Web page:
I love video games (well, at least I love some video games) and think they can be a legitimate passion around which someone can build their life. [It is always sad to me when I see people put others down for their interests, as if their own are somehow inherently superior. Explain to me how spending hours watching sports is any better than spending hours playing/watching video games.] Some people wish to make a career out of them, and for those individuals spending all day with video games may in fact be a very adult thing to do. But not for me.
A couple weeks ago I had an epiphany—an actual real-life epiphany, something I’m not sure I’ve ever really had before. I had just purchased the audio version of a book called Love Does by Bob Goff, and was listening to the Introduction when for some reason something he said slapped me across the face with the full force of a proverbial ton of fish. Eyes wide, I sat straight up in my old wooden rocking-chair.
“Holy crap. Video games have made me incredibly selfish.”
I could not and still cannot believe I had never noticed it before. Video games had been sucking the empathy right out of me. For whatever reason, whenever I gamed it was always a self-absorbed experience. Even with MMORPG’s, which are specifically designed to be played with others, it was always about me. I was always focused on myself and how to advance and better my own in-game character. Even when I intentionally set out to socialize with other players, I would come to several hours later realizing I hadn’t spoken more than a word to anyone. I just could not do it.
I want to live a life in service to others. I want to be the kind of guy people can count on to always be willing and eager to help out. I want to be the sort of person who finds my meaning in those moments, who always seems to be scheming up new ways to bring joy to the people around me. Video games had made me the opposite, and slowly sucked that desire and drive from my life. Whenever someone needed a favor, I would internally groan and think, “Fine, I’ll do it. But let’s get it over with quickly so I can get back to doing what I want to do.” Those things I meant to live for, which were supposed to be life, had become the interruptions. It was a sickening, yet liberating revelation.
I also realized something else, about the reason I played video games. Now at this point, you may be picturing me as something akin to an addict, or someone who did nothing but sit on his butt all day and play games, but I assure you that is not the case. It was more along the lines of I’ve had a lot of free time outside of work and spent a large chunk of it playing video games because what else am I going to do? I never considered myself a “gamer,” mostly because there are very few games I actually enjoy, and because I knew I wasn’t interested in a life built around them. But one of the main reasons I spent so much time playing them, I realized, was that I was so stubborn about “growing up.” I hated the expectations people had about what a grown-up should be and do, so I wanted to prove it could look different. Why can’t a grown man spend several hours a day playing video games? The problem, of course, was that while a grown man (or woman) can in fact do so if it fits into their own dreams and aspirations, it had no place in who I wanted to be or where I wanted to go.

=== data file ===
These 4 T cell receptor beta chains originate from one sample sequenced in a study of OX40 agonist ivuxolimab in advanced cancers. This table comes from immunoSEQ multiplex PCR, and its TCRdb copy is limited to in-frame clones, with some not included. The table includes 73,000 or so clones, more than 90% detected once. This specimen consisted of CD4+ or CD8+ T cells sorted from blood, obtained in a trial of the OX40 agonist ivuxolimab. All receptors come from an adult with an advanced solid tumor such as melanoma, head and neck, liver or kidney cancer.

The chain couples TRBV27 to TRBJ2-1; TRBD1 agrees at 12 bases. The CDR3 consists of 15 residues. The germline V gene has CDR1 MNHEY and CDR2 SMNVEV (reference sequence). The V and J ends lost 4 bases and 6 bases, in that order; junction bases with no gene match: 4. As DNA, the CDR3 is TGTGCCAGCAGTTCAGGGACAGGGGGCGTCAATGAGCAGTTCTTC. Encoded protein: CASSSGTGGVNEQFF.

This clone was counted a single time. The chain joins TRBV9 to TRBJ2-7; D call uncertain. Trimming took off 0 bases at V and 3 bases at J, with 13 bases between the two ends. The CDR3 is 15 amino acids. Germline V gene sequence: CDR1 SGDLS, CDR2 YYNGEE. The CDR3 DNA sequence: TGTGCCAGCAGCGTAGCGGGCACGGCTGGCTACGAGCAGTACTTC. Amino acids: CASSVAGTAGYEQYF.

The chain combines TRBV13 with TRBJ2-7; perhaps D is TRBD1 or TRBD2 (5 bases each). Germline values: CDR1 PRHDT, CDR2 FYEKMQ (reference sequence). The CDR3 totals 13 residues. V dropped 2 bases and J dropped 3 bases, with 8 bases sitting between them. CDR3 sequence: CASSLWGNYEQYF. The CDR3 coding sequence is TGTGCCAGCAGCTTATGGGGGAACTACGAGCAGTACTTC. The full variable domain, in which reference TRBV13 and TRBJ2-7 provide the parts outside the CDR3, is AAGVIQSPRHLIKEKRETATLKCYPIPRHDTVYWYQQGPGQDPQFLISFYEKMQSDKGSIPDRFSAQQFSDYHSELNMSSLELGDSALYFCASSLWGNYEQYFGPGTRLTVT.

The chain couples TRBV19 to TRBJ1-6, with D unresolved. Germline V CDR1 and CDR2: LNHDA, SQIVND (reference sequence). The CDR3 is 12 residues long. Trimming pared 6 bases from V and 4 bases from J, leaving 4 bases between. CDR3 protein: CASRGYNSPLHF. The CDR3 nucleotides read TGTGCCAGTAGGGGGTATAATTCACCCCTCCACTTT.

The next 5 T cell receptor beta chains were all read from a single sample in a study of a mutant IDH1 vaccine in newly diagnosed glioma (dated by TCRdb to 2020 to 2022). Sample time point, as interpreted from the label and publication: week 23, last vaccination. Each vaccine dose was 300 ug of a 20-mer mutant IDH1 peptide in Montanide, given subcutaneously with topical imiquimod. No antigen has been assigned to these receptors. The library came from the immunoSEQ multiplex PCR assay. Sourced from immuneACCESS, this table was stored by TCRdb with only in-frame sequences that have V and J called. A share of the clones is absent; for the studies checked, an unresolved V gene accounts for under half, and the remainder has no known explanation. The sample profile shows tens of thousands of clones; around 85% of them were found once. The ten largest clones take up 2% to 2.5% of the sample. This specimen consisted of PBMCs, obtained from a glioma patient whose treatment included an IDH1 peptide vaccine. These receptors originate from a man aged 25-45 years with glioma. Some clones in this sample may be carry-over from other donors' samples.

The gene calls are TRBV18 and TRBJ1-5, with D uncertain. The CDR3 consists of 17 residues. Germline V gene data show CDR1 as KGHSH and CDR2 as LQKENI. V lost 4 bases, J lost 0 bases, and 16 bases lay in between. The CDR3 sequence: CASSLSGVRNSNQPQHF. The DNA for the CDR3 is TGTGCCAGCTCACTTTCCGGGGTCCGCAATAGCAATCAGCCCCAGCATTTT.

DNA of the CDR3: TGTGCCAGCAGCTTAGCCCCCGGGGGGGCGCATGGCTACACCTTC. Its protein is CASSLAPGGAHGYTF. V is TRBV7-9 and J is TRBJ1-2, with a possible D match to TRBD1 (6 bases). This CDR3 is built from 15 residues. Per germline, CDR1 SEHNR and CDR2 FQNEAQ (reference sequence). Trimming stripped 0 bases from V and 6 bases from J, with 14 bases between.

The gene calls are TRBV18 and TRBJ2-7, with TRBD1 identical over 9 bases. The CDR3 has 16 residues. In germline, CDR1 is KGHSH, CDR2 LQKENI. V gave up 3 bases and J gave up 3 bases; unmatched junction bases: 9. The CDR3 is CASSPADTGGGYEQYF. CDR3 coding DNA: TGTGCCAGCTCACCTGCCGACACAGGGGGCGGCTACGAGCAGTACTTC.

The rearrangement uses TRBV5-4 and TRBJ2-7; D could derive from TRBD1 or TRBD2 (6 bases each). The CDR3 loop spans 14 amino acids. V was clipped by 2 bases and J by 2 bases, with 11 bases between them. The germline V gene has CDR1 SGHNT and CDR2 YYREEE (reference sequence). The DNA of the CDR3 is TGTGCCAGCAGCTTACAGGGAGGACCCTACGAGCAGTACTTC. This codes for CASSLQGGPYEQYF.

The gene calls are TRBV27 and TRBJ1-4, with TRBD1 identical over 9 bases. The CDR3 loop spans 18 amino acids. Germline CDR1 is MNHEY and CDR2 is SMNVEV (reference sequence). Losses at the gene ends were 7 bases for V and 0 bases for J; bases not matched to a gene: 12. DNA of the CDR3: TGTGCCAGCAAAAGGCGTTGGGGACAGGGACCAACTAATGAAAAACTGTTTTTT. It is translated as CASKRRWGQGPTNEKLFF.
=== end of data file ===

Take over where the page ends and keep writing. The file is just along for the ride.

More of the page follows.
And so I’ve decided I want to grow up. When I was a kid I could be perfectly content passing the days hanging out and playing games, because I was a kid and had nothing to worry about. But now I have dreams. I want to live a life that matters. I have a vision (though admittedly it is still wonderfully obscure) of what I want my life to be, and those things just don’t fit into it anymore.
A couple weeks back I put my video games away. I’m not saying I’ll never play them again, and I’m certainly not saying I think the characters and worlds of my childhood are any less epic (Pokémon is and will always be awesome). My forum avatar is Tirion Fordring and will likely remain Tirion Fordring because he is the man, but there is a difference between being a child and preserving your inner child. I doubt it will be a noticeable change for those who know me, but I know I’ve been much happier and more positive lately, and it seems likely such a shift will end up positively impacting the lives of those around me. That is the hope, at least.
You've made it to the end! :cheers: (or were smart enough to just skip the whole dang thing)